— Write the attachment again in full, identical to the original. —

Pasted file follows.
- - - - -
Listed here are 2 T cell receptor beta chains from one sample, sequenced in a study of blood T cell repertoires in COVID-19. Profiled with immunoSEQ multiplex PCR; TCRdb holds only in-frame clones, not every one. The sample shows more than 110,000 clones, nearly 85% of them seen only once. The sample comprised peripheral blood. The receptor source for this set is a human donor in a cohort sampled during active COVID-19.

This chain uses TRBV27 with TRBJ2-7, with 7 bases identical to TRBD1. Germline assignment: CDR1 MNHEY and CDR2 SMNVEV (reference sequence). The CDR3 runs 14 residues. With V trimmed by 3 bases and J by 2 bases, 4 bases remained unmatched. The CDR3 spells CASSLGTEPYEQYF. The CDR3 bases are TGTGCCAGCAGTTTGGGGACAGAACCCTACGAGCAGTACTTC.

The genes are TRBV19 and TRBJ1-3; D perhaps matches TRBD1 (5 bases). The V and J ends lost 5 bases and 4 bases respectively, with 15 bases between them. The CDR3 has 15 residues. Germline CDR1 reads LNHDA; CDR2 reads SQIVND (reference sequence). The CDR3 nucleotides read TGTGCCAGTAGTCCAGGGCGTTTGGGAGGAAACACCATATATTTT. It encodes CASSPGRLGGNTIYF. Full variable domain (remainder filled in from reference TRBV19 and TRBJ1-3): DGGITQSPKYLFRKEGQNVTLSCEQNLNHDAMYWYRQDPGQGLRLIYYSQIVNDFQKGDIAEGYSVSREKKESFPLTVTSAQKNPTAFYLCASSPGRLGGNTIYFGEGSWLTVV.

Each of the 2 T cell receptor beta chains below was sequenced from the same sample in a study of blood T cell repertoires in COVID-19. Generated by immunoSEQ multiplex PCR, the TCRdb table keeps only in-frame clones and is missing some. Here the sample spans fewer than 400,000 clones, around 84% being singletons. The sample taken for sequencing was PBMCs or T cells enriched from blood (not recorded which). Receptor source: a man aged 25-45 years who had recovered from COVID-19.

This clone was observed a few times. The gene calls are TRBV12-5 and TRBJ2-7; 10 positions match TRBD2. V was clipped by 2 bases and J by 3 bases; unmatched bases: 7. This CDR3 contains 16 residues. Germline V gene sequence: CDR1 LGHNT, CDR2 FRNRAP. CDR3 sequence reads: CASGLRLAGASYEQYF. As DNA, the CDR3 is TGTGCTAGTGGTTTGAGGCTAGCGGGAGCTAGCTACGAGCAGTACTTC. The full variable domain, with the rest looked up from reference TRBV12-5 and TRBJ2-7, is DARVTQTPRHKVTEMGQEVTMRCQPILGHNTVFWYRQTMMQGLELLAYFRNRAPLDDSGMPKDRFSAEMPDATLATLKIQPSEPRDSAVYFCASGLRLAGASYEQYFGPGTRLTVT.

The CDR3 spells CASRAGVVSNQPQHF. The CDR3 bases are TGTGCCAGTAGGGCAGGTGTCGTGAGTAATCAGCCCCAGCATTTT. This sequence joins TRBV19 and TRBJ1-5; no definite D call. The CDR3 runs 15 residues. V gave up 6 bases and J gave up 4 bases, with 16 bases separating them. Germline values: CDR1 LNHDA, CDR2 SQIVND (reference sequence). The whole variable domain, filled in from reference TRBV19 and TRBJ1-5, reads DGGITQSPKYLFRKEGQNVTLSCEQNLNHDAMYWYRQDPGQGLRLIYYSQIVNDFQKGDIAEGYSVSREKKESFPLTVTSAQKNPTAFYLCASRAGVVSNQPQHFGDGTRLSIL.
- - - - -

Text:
Listed here are 2 T cell receptor beta chains from one sample, sequenced in a study of blood T cell repertoires in COVID-19. Profiled with immunoSEQ multiplex PCR; TCRdb holds only in-frame clones, not every one. The sample shows more than 110,000 clones, nearly 85% of them seen only once. The sample comprised peripheral blood. The receptor source for this set is a human donor in a cohort sampled during active COVID-19.

This chain uses TRBV27 with TRBJ2-7, with 7 bases identical to TRBD1. Germline assignment: CDR1 MNHEY and CDR2 SMNVEV (reference sequence). The CDR3 runs 14 residues. With V trimmed by 3 bases and J by 2 bases, 4 bases remained unmatched. The CDR3 spells CASSLGTEPYEQYF. The CDR3 bases are TGTGCCAGCAGTTTGGGGACAGAACCCTACGAGCAGTACTTC.

The genes are TRBV19 and TRBJ1-3; D perhaps matches TRBD1 (5 bases). The V and J ends lost 5 bases and 4 bases respectively, with 15 bases between them. The CDR3 has 15 residues. Germline CDR1 reads LNHDA; CDR2 reads SQIVND (reference sequence). The CDR3 nucleotides read TGTGCCAGTAGTCCAGGGCGTTTGGGAGGAAACACCATATATTTT. It encodes CASSPGRLGGNTIYF. Full variable domain (remainder filled in from reference TRBV19 and TRBJ1-3): DGGITQSPKYLFRKEGQNVTLSCEQNLNHDAMYWYRQDPGQGLRLIYYSQIVNDFQKGDIAEGYSVSREKKESFPLTVTSAQKNPTAFYLCASSPGRLGGNTIYFGEGSWLTVV.

Each of the 2 T cell receptor beta chains below was sequenced from the same sample in a study of blood T cell repertoires in COVID-19. Generated by immunoSEQ multiplex PCR, the TCRdb table keeps only in-frame clones and is missing some. Here the sample spans fewer than 400,000 clones, around 84% being singletons. The sample taken for sequencing was PBMCs or T cells enriched from blood (not recorded which). Receptor source: a man aged 25-45 years who had recovered from COVID-19.

This clone was observed a few times. The gene calls are TRBV12-5 and TRBJ2-7; 10 positions match TRBD2. V was clipped by 2 bases and J by 3 bases; unmatched bases: 7. This CDR3 contains 16 residues. Germline V gene sequence: CDR1 LGHNT, CDR2 FRNRAP. CDR3 sequence reads: CASGLRLAGASYEQYF. As DNA, the CDR3 is TGTGCTAGTGGTTTGAGGCTAGCGGGAGCTAGCTACGAGCAGTACTTC. The full variable domain, with the rest looked up from reference TRBV12-5 and TRBJ2-7, is DARVTQTPRHKVTEMGQEVTMRCQPILGHNTVFWYRQTMMQGLELLAYFRNRAPLDDSGMPKDRFSAEMPDATLATLKIQPSEPRDSAVYFCASGLRLAGASYEQYFGPGTRLTVT.

The CDR3 spells CASRAGVVSNQPQHF. The CDR3 bases are TGTGCCAGTAGGGCAGGTGTCGTGAGTAATCAGCCCCAGCATTTT. This sequence joins TRBV19 and TRBJ1-5; no definite D call. The CDR3 runs 15 residues. V gave up 6 bases and J gave up 4 bases, with 16 bases separating them. Germline values: CDR1 LNHDA, CDR2 SQIVND (reference sequence). The whole variable domain, filled in from reference TRBV19 and TRBJ1-5, reads DGGITQSPKYLFRKEGQNVTLSCEQNLNHDAMYWYRQDPGQGLRLIYYSQIVNDFQKGDIAEGYSVSREKKESFPLTVTSAQKNPTAFYLCASRAGVVSNQPQHFGDGTRLSIL.